Mark Andrews: Greed of the bus strikes, threat of Chinese cars and why PM should take a pay cut
As I write, West Midland bus drivers are voting on whether or not to accept a 16.2 per cent pay rise, taking their salaries to £33,000 a year.
I feel for them, having to make such a tough call. They were forced to withdraw their labour this week after the skinflints at National Express offered them a stingy 14.3 per cent pay rise.
If they vote to continue with their strike, I do hope National Express withdraws both its offers and tells them they will get 5.9 per cent – the average pay rise in this country – take it or leave it.
I would hazard a guess that many of those worst affected by this week's strike can only dream of a 16 per cent pay rise, and a salary of £33,000 a year.
The elderly, the infirm, those paid by the hour, will be the ones who have suffered most from this week's stand-off.
Their hard-ball tactics may pay off in the short term. But I wonder where it will leave them as driverless vehicles become ever closer to reality.
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Not that the march towards driverless technology is something I look forward to with unbridled joy. Particularly if Chinese tech companies are involved.
As the Government plans to ban new petrol and diesel cars within seven years, the Chinese automotive giants are already preparing to flood the market with a new range of cheap electric vehicles. Those Commies can teach us a lesson or two about capitalism.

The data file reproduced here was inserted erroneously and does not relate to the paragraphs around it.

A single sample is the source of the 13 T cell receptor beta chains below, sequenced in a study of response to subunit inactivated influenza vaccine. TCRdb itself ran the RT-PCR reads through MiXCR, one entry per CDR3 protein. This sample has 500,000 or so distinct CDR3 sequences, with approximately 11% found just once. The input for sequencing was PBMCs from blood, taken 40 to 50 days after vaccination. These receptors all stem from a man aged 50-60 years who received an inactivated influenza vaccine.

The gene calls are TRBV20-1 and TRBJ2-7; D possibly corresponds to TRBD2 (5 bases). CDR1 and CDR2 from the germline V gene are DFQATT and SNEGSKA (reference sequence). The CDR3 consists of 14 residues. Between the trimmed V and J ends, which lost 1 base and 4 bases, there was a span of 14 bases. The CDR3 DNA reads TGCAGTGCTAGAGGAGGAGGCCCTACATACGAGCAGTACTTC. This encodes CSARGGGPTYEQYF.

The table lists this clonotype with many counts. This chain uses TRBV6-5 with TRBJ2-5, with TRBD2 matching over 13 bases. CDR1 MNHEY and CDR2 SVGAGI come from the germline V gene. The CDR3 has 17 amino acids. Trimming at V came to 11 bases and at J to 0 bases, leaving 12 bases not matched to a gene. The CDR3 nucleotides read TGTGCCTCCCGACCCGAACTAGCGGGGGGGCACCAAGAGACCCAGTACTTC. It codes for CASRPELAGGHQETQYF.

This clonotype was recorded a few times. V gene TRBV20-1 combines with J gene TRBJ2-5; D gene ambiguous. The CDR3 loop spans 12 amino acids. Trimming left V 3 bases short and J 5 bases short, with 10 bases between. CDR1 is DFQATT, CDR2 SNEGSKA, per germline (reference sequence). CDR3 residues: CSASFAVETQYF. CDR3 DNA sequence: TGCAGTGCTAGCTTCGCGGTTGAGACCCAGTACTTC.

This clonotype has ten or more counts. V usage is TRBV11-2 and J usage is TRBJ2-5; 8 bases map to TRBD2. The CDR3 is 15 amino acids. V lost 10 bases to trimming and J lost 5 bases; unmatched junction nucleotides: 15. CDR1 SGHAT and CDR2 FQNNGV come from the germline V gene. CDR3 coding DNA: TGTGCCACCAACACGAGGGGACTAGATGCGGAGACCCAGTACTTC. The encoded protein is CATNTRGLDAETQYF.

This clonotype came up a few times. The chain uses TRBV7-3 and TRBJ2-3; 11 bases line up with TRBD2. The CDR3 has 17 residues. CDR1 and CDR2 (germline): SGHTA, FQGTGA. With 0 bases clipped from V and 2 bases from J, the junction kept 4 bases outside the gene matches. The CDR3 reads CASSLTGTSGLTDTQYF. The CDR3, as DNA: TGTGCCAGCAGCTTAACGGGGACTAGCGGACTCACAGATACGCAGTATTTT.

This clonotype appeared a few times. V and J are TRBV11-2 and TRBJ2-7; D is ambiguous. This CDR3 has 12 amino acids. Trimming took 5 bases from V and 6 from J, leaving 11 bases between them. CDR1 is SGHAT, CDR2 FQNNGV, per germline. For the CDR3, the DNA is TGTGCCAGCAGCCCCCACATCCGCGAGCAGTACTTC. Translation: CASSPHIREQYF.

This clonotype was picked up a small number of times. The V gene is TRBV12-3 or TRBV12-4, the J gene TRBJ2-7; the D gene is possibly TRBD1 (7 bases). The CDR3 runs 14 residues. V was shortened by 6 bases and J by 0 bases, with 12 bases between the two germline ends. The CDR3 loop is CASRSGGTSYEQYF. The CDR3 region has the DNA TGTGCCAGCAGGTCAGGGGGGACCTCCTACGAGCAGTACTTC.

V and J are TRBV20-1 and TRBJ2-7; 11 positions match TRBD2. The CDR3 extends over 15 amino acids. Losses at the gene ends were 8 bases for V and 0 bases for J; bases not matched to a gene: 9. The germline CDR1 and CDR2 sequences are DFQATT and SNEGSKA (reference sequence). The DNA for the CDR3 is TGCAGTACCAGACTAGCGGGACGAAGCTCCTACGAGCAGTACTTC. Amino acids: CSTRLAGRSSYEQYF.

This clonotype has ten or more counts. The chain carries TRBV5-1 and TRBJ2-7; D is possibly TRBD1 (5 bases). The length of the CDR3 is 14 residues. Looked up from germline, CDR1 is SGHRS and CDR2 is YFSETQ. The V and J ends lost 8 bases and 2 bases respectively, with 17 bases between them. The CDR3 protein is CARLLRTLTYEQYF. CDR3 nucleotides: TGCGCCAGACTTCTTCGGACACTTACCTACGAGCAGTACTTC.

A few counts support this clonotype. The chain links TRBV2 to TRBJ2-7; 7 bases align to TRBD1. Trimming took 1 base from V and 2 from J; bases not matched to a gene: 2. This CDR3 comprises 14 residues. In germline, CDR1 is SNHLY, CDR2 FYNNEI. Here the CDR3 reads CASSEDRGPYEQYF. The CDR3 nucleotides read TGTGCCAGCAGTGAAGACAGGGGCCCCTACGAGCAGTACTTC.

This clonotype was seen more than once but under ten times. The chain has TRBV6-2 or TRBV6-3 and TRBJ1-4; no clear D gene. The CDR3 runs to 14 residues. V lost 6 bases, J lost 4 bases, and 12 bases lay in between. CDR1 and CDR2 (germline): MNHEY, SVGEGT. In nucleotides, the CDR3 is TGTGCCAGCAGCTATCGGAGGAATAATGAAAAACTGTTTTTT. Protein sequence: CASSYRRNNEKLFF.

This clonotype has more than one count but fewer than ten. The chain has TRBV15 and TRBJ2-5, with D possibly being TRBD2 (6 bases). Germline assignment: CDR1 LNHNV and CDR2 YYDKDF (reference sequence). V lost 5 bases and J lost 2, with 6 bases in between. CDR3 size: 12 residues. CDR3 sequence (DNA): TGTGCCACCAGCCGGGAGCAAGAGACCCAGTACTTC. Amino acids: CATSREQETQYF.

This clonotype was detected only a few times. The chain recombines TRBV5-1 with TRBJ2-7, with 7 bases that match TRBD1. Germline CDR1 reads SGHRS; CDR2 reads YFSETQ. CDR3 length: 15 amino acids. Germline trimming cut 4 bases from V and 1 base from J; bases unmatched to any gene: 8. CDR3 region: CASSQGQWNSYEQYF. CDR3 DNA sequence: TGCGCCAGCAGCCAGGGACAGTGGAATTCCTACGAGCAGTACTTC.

Moreover, these cheap electric cars will be packed with new technology. Who knows what data they will be harvesting?
I fear future generations will look back in disbelief at how we put our security at risk just for the convenience of a few cheap gadgets from China.
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On the subject of pay rises, it would, of course, not go amiss for our leaders to show a bit of restraint themselves.
I care little that Rishi Sunak's annual tax bill dwarfs most people's earnings, but it does show he can afford a voluntary pay cut.
Margaret Thatcher famously declined her full prime-ministerial salary. More recently, the former Dudley North MP Ian Austin donated a big chunk of his pay to charity.
Lectures about living within our means would carry a lot more weight if those delivering them showed they were in it with us.
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It's a witch-hunt, cry Boris's supporters. He's a liar and a disgrace, say his enemies.
But maybe there is a middle ground. That he believed there was a loophole in his own rules, and that he had technically complied while ignoring the spirit of them.
Arrogant and unethical, certainly. But possibly not guilty as charged?